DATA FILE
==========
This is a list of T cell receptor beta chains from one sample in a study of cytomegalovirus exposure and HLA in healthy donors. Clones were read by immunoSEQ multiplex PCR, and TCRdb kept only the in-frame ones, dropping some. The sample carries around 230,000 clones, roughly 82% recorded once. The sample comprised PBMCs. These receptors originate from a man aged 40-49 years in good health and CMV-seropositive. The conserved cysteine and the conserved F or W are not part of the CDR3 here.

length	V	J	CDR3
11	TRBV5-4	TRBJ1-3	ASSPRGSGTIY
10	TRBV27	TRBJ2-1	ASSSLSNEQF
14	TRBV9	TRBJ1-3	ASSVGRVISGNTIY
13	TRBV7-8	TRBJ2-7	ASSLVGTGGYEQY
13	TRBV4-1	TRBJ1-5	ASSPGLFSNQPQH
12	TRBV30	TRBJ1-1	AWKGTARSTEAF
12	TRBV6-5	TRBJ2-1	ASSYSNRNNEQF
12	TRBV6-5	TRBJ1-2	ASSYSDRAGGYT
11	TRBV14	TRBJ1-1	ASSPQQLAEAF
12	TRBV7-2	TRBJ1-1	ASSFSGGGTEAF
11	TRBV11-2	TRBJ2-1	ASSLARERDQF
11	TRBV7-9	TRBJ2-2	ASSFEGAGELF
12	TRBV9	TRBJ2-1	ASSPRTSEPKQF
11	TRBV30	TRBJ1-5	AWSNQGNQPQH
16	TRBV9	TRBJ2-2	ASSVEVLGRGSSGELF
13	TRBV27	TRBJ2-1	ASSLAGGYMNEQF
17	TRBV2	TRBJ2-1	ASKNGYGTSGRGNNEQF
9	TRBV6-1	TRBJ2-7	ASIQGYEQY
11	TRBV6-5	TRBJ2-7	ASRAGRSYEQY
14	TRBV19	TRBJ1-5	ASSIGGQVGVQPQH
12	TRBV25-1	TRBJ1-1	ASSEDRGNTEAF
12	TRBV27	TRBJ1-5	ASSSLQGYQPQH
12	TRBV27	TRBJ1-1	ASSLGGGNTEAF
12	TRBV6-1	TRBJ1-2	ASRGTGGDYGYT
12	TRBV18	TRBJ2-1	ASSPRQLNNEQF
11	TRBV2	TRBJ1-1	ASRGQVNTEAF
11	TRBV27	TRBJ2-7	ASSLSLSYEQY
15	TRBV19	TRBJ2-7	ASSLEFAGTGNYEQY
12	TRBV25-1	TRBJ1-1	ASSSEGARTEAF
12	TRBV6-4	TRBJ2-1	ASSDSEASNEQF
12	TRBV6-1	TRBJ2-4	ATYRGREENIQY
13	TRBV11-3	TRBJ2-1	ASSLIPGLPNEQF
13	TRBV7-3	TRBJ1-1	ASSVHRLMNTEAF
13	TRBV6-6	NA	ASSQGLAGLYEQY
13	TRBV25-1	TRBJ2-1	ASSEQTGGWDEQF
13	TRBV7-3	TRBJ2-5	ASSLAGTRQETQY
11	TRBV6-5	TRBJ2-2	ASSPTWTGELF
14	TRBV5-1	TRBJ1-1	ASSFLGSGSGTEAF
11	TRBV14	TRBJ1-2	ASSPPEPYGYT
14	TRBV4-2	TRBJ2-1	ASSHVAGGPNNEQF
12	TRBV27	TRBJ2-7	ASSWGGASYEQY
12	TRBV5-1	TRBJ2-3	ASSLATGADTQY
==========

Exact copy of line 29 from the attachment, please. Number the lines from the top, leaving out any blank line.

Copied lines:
11	TRBV27	TRBJ2-7	ASSLSLSYEQY